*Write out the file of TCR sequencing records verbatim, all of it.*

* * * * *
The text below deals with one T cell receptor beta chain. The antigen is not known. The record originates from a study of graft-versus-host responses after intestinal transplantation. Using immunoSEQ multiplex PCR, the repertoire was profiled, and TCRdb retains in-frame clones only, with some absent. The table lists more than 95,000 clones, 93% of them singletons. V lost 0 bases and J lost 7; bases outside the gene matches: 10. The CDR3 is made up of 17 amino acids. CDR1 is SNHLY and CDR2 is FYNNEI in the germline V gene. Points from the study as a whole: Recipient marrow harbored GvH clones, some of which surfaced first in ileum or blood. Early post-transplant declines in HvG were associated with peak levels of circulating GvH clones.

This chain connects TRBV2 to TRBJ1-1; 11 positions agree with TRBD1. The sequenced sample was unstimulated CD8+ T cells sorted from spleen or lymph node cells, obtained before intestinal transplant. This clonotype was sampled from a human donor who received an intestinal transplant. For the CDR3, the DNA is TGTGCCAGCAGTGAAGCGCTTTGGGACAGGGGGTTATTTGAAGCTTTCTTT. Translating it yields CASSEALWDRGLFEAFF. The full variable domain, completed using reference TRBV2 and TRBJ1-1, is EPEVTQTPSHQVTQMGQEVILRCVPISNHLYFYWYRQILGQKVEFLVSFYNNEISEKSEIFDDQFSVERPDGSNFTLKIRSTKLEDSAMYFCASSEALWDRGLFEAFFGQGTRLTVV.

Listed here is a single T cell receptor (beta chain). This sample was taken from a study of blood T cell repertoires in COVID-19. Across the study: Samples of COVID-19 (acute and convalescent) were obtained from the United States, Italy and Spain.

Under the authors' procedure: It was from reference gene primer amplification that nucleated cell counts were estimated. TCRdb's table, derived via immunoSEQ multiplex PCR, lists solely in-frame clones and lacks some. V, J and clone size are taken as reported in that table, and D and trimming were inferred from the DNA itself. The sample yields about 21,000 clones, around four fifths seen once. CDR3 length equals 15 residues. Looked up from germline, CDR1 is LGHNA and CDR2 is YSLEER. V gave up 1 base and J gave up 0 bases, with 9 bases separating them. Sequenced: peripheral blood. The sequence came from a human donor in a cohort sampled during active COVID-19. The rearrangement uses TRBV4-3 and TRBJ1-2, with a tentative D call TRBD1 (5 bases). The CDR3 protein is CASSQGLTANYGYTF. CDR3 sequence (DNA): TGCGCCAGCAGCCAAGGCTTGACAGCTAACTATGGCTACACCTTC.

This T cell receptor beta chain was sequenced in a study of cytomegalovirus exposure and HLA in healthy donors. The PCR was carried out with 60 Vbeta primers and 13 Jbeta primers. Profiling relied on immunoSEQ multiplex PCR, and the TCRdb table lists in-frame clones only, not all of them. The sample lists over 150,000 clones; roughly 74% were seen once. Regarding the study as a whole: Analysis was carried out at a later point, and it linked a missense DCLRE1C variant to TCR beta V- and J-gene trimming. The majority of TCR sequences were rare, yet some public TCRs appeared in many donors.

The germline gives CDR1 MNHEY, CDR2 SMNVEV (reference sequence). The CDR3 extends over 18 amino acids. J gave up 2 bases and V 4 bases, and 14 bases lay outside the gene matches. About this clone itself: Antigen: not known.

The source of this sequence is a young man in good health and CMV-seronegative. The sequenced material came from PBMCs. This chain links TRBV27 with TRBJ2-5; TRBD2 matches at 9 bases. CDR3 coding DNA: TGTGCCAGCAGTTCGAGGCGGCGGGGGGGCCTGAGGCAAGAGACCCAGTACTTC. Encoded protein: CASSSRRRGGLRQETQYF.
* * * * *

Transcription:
The text below deals with one T cell receptor beta chain. The antigen is not known. The record originates from a study of graft-versus-host responses after intestinal transplantation. Using immunoSEQ multiplex PCR, the repertoire was profiled, and TCRdb retains in-frame clones only, with some absent. The table lists more than 95,000 clones, 93% of them singletons. V lost 0 bases and J lost 7; bases outside the gene matches: 10. The CDR3 is made up of 17 amino acids. CDR1 is SNHLY and CDR2 is FYNNEI in the germline V gene. Points from the study as a whole: Recipient marrow harbored GvH clones, some of which surfaced first in ileum or blood. Early post-transplant declines in HvG were associated with peak levels of circulating GvH clones.

This chain connects TRBV2 to TRBJ1-1; 11 positions agree with TRBD1. The sequenced sample was unstimulated CD8+ T cells sorted from spleen or lymph node cells, obtained before intestinal transplant. This clonotype was sampled from a human donor who received an intestinal transplant. For the CDR3, the DNA is TGTGCCAGCAGTGAAGCGCTTTGGGACAGGGGGTTATTTGAAGCTTTCTTT. Translating it yields CASSEALWDRGLFEAFF. The full variable domain, completed using reference TRBV2 and TRBJ1-1, is EPEVTQTPSHQVTQMGQEVILRCVPISNHLYFYWYRQILGQKVEFLVSFYNNEISEKSEIFDDQFSVERPDGSNFTLKIRSTKLEDSAMYFCASSEALWDRGLFEAFFGQGTRLTVV.

Listed here is a single T cell receptor (beta chain). This sample was taken from a study of blood T cell repertoires in COVID-19. Across the study: Samples of COVID-19 (acute and convalescent) were obtained from the United States, Italy and Spain.

Under the authors' procedure: It was from reference gene primer amplification that nucleated cell counts were estimated. TCRdb's table, derived via immunoSEQ multiplex PCR, lists solely in-frame clones and lacks some. V, J and clone size are taken as reported in that table, and D and trimming were inferred from the DNA itself. The sample yields about 21,000 clones, around four fifths seen once. CDR3 length equals 15 residues. Looked up from germline, CDR1 is LGHNA and CDR2 is YSLEER. V gave up 1 base and J gave up 0 bases, with 9 bases separating them. Sequenced: peripheral blood. The sequence came from a human donor in a cohort sampled during active COVID-19. The rearrangement uses TRBV4-3 and TRBJ1-2, with a tentative D call TRBD1 (5 bases). The CDR3 protein is CASSQGLTANYGYTF. CDR3 sequence (DNA): TGCGCCAGCAGCCAAGGCTTGACAGCTAACTATGGCTACACCTTC.

This T cell receptor beta chain was sequenced in a study of cytomegalovirus exposure and HLA in healthy donors. The PCR was carried out with 60 Vbeta primers and 13 Jbeta primers. Profiling relied on immunoSEQ multiplex PCR, and the TCRdb table lists in-frame clones only, not all of them. The sample lists over 150,000 clones; roughly 74% were seen once. Regarding the study as a whole: Analysis was carried out at a later point, and it linked a missense DCLRE1C variant to TCR beta V- and J-gene trimming. The majority of TCR sequences were rare, yet some public TCRs appeared in many donors.

The germline gives CDR1 MNHEY, CDR2 SMNVEV (reference sequence). The CDR3 extends over 18 amino acids. J gave up 2 bases and V 4 bases, and 14 bases lay outside the gene matches. About this clone itself: Antigen: not known.

The source of this sequence is a young man in good health and CMV-seronegative. The sequenced material came from PBMCs. This chain links TRBV27 with TRBJ2-5; TRBD2 matches at 9 bases. CDR3 coding DNA: TGTGCCAGCAGTTCGAGGCGGCGGGGGGGCCTGAGGCAAGAGACCCAGTACTTC. Encoded protein: CASSSRRRGGLRQETQYF.